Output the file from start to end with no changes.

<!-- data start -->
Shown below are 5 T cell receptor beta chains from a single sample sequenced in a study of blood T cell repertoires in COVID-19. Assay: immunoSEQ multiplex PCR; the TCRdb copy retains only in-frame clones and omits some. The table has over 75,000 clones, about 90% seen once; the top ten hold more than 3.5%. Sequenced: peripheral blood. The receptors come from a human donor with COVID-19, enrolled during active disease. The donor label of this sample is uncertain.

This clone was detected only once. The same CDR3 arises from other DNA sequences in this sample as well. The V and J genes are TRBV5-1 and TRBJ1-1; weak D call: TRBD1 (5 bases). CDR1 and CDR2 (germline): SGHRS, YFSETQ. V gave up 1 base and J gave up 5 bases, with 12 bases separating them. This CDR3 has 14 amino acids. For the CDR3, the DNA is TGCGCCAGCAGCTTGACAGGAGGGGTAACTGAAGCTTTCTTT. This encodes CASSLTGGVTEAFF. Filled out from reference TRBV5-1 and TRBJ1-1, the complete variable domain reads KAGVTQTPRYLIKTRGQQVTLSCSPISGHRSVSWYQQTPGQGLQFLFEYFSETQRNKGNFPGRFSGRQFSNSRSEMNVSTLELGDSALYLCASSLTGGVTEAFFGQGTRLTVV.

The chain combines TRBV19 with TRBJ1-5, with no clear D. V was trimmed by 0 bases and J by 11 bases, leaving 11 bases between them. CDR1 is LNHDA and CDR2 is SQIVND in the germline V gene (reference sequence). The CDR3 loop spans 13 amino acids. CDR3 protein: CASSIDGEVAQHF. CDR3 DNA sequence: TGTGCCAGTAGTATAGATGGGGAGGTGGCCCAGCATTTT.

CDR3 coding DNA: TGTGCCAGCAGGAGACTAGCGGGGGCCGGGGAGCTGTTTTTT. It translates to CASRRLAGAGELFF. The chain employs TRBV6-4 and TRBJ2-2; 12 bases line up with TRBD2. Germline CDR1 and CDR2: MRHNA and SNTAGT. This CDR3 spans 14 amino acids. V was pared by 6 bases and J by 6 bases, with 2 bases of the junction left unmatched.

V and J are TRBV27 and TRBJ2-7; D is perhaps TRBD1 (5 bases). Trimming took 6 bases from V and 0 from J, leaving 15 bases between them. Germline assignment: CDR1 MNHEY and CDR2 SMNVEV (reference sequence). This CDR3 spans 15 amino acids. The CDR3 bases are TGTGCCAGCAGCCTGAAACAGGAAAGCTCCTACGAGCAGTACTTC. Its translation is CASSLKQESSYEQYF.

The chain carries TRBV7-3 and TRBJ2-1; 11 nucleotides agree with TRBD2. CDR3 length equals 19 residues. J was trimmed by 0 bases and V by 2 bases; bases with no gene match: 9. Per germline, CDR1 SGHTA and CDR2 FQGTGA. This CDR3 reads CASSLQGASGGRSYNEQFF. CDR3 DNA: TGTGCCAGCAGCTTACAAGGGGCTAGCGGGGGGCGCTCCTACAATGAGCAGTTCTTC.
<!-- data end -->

Shown below are 5 T cell receptor beta chains from a single sample sequenced in a study of blood T cell repertoires in COVID-19. Assay: immunoSEQ multiplex PCR; the TCRdb copy retains only in-frame clones and omits some. The table has over 75,000 clones, about 90% seen once; the top ten hold more than 3.5%. Sequenced: peripheral blood. The receptors come from a human donor with COVID-19, enrolled during active disease. The donor label of this sample is uncertain.

This clone was detected only once. The same CDR3 arises from other DNA sequences in this sample as well. The V and J genes are TRBV5-1 and TRBJ1-1; weak D call: TRBD1 (5 bases). CDR1 and CDR2 (germline): SGHRS, YFSETQ. V gave up 1 base and J gave up 5 bases, with 12 bases separating them. This CDR3 has 14 amino acids. For the CDR3, the DNA is TGCGCCAGCAGCTTGACAGGAGGGGTAACTGAAGCTTTCTTT. This encodes CASSLTGGVTEAFF. Filled out from reference TRBV5-1 and TRBJ1-1, the complete variable domain reads KAGVTQTPRYLIKTRGQQVTLSCSPISGHRSVSWYQQTPGQGLQFLFEYFSETQRNKGNFPGRFSGRQFSNSRSEMNVSTLELGDSALYLCASSLTGGVTEAFFGQGTRLTVV.

The chain combines TRBV19 with TRBJ1-5, with no clear D. V was trimmed by 0 bases and J by 11 bases, leaving 11 bases between them. CDR1 is LNHDA and CDR2 is SQIVND in the germline V gene (reference sequence). The CDR3 loop spans 13 amino acids. CDR3 protein: CASSIDGEVAQHF. CDR3 DNA sequence: TGTGCCAGTAGTATAGATGGGGAGGTGGCCCAGCATTTT.

CDR3 coding DNA: TGTGCCAGCAGGAGACTAGCGGGGGCCGGGGAGCTGTTTTTT. It translates to CASRRLAGAGELFF. The chain employs TRBV6-4 and TRBJ2-2; 12 bases line up with TRBD2. Germline CDR1 and CDR2: MRHNA and SNTAGT. This CDR3 spans 14 amino acids. V was pared by 6 bases and J by 6 bases, with 2 bases of the junction left unmatched.

V and J are TRBV27 and TRBJ2-7; D is perhaps TRBD1 (5 bases). Trimming took 6 bases from V and 0 from J, leaving 15 bases between them. Germline assignment: CDR1 MNHEY and CDR2 SMNVEV (reference sequence). This CDR3 spans 15 amino acids. The CDR3 bases are TGTGCCAGCAGCCTGAAACAGGAAAGCTCCTACGAGCAGTACTTC. Its translation is CASSLKQESSYEQYF.

The chain carries TRBV7-3 and TRBJ2-1; 11 nucleotides agree with TRBD2. CDR3 length equals 19 residues. J was trimmed by 0 bases and V by 2 bases; bases with no gene match: 9. Per germline, CDR1 SGHTA and CDR2 FQGTGA. This CDR3 reads CASSLQGASGGRSYNEQFF. CDR3 DNA: TGTGCCAGCAGCTTACAAGGGGCTAGCGGGGGGCGCTCCTACAATGAGCAGTTCTTC.